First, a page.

Just a couple of hundred of years ago, the estuaries around Metro Vancouver were filled with fallen trees and other large woody debris that had drifted down from upstream headwaters. Large woody debris gave young salmon adapting to salt water conditions cover from their predators and helped in the establishment of healthy intertidal vegetation. It also added structural complexity to the fish habitat: creating riffles, pools and crannies with different water conditions. Without this, their habitat becomes very uniform – just a straight flowing stream. Think of a neighborhood filled with only one bedroom apartments or a food court that only sold pizza. It doesn’t give young fish a lot of options.
But when humans started to develop these waterfront habitats for industrial and residential uses, we removed all this wood. It just got in our way. The estuaries were transformed into not much more than large ditches, seriously degrading fish habitat.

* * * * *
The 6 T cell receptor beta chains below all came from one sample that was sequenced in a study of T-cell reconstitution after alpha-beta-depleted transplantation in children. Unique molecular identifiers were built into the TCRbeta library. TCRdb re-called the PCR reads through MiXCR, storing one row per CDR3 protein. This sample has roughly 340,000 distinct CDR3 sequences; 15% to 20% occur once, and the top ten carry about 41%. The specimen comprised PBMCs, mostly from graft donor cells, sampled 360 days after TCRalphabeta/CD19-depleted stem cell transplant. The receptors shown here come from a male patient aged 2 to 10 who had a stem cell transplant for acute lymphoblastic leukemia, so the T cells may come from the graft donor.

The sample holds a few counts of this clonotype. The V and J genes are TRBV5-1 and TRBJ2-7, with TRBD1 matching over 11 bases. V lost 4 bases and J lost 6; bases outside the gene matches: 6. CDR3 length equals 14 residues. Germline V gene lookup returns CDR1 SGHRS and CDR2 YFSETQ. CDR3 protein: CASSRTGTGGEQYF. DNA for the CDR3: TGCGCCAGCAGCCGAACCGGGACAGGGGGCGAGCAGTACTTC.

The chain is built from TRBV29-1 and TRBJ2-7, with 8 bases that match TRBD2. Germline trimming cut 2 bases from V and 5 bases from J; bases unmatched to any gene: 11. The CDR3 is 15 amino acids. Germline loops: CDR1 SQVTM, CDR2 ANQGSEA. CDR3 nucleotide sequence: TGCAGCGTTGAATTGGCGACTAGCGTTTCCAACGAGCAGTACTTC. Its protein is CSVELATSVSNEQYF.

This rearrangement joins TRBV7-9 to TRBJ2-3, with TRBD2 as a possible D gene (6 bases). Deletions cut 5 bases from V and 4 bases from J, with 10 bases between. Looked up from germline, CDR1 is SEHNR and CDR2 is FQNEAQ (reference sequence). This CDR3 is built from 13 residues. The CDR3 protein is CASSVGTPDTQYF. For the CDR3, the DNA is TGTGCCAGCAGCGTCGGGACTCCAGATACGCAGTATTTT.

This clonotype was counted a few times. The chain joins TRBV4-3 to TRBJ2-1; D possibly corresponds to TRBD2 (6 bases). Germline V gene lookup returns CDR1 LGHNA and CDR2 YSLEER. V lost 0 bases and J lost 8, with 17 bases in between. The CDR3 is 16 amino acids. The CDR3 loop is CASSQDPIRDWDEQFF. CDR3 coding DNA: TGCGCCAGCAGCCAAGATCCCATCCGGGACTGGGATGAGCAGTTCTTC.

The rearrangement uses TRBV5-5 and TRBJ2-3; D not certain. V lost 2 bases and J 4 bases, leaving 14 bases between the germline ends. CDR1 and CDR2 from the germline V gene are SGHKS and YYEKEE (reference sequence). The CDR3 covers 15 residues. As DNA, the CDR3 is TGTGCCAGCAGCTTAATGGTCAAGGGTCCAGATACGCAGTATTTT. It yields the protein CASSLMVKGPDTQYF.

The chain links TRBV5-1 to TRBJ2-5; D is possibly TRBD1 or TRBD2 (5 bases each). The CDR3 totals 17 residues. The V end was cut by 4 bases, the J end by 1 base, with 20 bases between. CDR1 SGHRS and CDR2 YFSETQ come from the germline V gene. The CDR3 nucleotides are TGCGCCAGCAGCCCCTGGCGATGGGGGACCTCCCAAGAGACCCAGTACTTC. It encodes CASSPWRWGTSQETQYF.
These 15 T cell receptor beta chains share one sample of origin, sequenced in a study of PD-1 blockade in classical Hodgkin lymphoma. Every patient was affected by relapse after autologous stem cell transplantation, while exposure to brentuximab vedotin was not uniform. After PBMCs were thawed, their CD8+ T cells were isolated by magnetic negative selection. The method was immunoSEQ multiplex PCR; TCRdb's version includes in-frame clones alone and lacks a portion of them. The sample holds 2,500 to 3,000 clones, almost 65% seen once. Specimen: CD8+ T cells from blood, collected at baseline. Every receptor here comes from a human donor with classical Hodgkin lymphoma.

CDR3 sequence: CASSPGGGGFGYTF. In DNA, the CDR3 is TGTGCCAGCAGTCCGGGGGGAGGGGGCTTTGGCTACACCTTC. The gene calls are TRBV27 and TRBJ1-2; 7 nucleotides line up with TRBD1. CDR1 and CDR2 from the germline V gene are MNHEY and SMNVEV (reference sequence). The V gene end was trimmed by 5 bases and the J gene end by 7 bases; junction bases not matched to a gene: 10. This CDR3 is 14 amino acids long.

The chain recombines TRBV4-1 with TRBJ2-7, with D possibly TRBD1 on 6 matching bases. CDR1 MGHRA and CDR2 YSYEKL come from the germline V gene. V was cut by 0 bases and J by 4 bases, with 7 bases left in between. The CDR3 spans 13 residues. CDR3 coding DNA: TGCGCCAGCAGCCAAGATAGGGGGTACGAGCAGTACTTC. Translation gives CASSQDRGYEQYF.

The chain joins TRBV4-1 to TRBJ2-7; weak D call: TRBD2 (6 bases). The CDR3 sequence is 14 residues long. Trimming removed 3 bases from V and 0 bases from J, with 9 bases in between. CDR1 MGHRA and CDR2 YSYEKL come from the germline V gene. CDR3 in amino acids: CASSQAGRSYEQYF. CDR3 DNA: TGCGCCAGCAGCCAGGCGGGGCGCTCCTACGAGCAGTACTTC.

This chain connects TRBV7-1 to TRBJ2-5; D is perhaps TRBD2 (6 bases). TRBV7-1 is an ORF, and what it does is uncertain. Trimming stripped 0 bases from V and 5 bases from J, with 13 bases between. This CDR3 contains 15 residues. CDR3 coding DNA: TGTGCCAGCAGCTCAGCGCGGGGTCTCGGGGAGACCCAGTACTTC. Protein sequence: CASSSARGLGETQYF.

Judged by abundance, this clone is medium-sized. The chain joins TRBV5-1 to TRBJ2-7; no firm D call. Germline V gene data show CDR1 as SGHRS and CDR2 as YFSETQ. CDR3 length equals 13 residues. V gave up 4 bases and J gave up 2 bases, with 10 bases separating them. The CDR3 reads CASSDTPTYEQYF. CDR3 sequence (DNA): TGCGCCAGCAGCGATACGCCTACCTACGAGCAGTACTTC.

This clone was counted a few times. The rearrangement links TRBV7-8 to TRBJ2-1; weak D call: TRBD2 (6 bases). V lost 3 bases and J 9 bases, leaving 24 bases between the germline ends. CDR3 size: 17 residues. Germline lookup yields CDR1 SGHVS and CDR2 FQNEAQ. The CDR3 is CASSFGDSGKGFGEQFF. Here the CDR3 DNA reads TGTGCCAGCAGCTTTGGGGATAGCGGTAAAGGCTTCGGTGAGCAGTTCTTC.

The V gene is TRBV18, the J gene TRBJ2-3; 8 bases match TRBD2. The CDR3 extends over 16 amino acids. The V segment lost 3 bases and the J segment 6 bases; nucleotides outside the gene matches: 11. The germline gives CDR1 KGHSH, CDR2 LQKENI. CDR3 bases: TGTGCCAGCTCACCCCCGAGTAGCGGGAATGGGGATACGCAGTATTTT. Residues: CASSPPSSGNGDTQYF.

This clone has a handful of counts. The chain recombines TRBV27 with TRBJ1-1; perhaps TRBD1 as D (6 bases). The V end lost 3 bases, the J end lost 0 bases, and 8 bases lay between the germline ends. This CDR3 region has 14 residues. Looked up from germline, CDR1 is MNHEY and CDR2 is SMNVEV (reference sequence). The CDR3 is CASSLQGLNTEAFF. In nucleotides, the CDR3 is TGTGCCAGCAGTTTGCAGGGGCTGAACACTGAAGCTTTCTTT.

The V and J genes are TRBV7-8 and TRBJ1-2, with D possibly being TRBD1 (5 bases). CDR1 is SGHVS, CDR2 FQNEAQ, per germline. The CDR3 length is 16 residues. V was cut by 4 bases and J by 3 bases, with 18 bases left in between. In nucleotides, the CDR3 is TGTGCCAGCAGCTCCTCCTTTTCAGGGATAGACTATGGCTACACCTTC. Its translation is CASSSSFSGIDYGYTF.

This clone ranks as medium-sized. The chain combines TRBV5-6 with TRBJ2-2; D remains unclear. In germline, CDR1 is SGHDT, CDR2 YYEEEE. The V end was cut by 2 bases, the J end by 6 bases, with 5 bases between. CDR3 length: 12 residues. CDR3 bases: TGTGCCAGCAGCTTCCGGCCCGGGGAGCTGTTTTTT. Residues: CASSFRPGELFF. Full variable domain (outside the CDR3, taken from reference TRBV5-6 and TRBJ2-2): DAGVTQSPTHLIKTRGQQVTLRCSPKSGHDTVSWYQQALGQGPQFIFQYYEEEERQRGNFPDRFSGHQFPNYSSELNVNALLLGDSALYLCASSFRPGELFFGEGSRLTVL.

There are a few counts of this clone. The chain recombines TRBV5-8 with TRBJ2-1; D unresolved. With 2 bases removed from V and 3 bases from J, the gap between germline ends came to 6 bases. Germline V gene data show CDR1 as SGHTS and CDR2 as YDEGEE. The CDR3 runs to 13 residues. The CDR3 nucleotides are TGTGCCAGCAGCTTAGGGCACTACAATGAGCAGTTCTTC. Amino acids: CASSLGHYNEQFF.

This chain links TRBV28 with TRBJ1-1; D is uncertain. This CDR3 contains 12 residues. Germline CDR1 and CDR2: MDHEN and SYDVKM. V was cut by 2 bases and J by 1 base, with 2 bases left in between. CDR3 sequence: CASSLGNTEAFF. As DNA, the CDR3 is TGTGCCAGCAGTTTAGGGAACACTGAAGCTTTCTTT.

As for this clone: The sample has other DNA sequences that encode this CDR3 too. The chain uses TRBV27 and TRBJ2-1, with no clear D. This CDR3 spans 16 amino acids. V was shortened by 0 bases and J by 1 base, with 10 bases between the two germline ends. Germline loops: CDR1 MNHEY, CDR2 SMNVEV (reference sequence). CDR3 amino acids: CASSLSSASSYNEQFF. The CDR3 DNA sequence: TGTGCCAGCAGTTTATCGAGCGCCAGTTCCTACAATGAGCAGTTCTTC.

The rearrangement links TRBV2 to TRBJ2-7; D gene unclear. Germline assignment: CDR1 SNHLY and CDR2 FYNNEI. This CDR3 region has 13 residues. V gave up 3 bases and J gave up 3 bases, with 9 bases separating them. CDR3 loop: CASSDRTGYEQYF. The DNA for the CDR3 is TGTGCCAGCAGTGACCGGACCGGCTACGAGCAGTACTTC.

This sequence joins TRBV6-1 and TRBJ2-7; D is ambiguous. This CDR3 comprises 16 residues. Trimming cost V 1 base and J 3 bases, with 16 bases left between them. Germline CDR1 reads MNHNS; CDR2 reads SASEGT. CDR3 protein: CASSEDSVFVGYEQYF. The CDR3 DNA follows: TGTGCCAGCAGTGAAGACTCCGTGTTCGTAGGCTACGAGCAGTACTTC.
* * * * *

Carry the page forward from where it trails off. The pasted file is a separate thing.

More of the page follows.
Now, humans are looking to restore these habitats by bringing back the wood. Large woody debris structures (kind of like small log jams) are installed into the estuary stream bed by securing them to boulders using cable and epoxy cements. Echo Ecological describes the process on their website. No, not exactly natural, but large logs can’t be allowed to drift around waterways that are used heavily for commercial shipping and recreational boating.
It could take a few years to see improvement, but with more work like this, we just might see more young salmon heading out to the open ocean from Vancouver’s estuaries and, even better, returning in larger numbers to spawn new generations.
photo: Julie Porter, watergoddess.ca